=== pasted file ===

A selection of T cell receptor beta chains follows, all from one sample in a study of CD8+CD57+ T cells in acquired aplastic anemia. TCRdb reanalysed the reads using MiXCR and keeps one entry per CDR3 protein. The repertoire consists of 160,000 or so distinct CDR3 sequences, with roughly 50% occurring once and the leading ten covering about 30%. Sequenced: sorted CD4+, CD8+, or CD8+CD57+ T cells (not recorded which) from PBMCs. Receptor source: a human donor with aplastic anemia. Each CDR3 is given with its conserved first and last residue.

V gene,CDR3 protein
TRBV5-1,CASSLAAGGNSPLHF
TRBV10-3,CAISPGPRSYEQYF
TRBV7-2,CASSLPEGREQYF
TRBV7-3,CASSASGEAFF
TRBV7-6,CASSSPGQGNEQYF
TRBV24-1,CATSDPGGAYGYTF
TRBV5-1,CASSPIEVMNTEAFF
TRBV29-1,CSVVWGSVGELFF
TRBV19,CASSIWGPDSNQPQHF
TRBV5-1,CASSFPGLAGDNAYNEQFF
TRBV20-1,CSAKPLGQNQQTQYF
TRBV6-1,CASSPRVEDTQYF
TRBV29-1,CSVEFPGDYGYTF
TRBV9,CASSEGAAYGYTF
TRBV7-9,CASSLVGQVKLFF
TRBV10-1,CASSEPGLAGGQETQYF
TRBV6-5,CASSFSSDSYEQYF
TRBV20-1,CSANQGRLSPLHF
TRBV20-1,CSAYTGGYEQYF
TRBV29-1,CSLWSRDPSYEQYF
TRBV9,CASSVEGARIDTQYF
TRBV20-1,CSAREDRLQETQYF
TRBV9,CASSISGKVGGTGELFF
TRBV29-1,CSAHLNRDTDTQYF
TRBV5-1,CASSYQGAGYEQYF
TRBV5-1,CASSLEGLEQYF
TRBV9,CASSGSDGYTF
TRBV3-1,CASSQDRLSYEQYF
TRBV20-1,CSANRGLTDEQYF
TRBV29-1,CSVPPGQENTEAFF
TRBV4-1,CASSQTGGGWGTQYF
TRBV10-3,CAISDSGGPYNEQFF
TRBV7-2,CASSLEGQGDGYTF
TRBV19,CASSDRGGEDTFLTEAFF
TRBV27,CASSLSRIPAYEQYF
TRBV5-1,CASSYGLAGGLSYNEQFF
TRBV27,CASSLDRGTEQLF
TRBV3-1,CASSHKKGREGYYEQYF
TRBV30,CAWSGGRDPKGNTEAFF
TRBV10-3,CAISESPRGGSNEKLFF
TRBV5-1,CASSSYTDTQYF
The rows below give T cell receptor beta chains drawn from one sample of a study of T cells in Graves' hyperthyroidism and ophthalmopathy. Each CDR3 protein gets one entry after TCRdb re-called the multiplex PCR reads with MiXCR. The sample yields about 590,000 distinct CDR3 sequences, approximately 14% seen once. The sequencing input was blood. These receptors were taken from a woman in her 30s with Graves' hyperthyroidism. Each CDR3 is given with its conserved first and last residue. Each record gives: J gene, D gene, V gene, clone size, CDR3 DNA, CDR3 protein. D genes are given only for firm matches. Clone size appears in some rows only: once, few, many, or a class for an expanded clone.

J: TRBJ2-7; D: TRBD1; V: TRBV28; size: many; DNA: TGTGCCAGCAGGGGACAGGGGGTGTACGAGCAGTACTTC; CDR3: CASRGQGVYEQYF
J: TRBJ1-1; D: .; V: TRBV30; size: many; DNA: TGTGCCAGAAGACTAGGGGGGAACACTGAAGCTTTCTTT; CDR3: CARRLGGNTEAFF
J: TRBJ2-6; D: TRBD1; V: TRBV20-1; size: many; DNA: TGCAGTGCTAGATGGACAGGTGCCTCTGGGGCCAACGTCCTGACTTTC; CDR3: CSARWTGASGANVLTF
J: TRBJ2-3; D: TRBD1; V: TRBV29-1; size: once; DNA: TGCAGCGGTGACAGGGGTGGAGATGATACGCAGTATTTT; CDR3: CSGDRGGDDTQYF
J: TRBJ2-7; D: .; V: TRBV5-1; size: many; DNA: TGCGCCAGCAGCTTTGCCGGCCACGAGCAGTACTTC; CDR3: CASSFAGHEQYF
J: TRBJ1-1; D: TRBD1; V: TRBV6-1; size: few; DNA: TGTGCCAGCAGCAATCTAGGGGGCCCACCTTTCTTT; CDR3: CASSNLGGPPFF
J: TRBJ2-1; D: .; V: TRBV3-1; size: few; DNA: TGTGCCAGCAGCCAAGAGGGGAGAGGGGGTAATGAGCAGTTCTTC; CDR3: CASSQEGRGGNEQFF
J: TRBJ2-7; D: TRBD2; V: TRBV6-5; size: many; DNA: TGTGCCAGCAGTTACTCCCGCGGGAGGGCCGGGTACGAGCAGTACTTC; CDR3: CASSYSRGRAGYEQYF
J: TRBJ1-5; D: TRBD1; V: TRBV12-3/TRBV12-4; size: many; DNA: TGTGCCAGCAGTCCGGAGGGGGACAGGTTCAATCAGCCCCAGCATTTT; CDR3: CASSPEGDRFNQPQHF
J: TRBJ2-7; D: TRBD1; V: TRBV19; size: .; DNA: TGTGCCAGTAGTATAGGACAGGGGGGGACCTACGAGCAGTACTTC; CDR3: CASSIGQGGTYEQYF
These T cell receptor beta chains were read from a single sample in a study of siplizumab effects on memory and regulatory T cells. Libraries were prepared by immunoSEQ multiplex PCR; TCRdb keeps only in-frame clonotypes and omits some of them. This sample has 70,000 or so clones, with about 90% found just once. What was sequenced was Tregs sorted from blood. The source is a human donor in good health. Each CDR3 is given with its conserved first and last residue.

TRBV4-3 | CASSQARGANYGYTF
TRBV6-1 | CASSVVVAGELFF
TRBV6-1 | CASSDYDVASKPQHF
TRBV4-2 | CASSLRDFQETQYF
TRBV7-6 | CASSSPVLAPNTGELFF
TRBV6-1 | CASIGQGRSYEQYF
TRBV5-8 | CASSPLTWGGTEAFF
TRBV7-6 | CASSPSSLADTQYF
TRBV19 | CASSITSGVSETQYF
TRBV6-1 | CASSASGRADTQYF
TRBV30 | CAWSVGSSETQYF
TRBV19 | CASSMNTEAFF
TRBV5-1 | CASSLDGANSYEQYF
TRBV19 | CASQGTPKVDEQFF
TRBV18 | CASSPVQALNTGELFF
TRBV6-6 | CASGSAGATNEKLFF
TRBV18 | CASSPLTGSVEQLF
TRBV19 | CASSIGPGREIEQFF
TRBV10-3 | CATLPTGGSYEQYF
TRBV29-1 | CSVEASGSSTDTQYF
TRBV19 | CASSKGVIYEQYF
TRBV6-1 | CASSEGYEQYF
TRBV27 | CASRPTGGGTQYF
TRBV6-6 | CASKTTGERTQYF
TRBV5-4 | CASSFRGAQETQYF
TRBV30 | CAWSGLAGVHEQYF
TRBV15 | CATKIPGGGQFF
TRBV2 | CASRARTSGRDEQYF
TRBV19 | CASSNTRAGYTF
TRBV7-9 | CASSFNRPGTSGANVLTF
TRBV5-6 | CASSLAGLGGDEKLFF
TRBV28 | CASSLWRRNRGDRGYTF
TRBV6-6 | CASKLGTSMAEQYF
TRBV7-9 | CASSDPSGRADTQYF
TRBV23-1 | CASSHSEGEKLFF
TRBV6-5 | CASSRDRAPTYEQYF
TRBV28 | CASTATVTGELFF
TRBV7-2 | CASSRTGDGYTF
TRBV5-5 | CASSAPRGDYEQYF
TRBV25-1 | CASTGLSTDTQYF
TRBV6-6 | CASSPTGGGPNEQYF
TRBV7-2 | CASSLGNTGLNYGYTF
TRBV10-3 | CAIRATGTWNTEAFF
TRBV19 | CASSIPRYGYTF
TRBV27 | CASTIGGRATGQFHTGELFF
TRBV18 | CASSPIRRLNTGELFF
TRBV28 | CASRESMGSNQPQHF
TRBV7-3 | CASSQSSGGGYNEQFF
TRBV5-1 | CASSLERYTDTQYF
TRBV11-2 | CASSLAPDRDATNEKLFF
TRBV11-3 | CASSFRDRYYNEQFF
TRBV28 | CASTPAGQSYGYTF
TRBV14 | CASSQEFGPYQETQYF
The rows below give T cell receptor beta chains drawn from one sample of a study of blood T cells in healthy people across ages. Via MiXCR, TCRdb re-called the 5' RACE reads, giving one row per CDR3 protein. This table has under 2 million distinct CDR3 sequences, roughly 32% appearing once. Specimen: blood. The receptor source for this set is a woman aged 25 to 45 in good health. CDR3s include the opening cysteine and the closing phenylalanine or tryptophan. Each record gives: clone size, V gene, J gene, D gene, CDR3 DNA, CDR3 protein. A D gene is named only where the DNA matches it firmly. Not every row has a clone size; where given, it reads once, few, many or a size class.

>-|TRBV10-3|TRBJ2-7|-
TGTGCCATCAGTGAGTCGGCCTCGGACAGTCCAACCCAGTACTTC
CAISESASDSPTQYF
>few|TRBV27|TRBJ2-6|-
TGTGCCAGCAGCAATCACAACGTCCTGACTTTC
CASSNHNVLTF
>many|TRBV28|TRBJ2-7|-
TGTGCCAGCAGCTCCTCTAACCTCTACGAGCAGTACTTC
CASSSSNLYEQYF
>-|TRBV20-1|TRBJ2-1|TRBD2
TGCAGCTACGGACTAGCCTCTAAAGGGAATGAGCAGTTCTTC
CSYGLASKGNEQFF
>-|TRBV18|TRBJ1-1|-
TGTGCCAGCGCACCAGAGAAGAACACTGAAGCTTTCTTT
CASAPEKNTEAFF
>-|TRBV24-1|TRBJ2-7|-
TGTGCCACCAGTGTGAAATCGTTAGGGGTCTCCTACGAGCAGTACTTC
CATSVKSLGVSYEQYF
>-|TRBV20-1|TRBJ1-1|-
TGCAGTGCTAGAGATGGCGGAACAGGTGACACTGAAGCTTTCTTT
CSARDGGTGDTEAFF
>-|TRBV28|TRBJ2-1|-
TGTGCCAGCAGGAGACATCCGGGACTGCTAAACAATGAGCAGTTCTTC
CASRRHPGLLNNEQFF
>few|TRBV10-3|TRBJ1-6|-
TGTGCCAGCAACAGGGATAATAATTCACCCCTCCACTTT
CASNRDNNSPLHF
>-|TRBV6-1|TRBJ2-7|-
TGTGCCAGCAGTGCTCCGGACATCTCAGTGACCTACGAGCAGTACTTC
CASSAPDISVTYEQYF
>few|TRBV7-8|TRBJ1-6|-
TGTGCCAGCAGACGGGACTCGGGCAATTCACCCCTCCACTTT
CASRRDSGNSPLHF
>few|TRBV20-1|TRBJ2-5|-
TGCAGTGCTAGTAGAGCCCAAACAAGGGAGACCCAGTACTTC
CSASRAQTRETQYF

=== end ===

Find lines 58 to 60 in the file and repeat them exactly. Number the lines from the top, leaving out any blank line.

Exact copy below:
TRBV6-1 | CASSDYDVASKPQHF
TRBV4-2 | CASSLRDFQETQYF
TRBV7-6 | CASSSPVLAPNTGELFF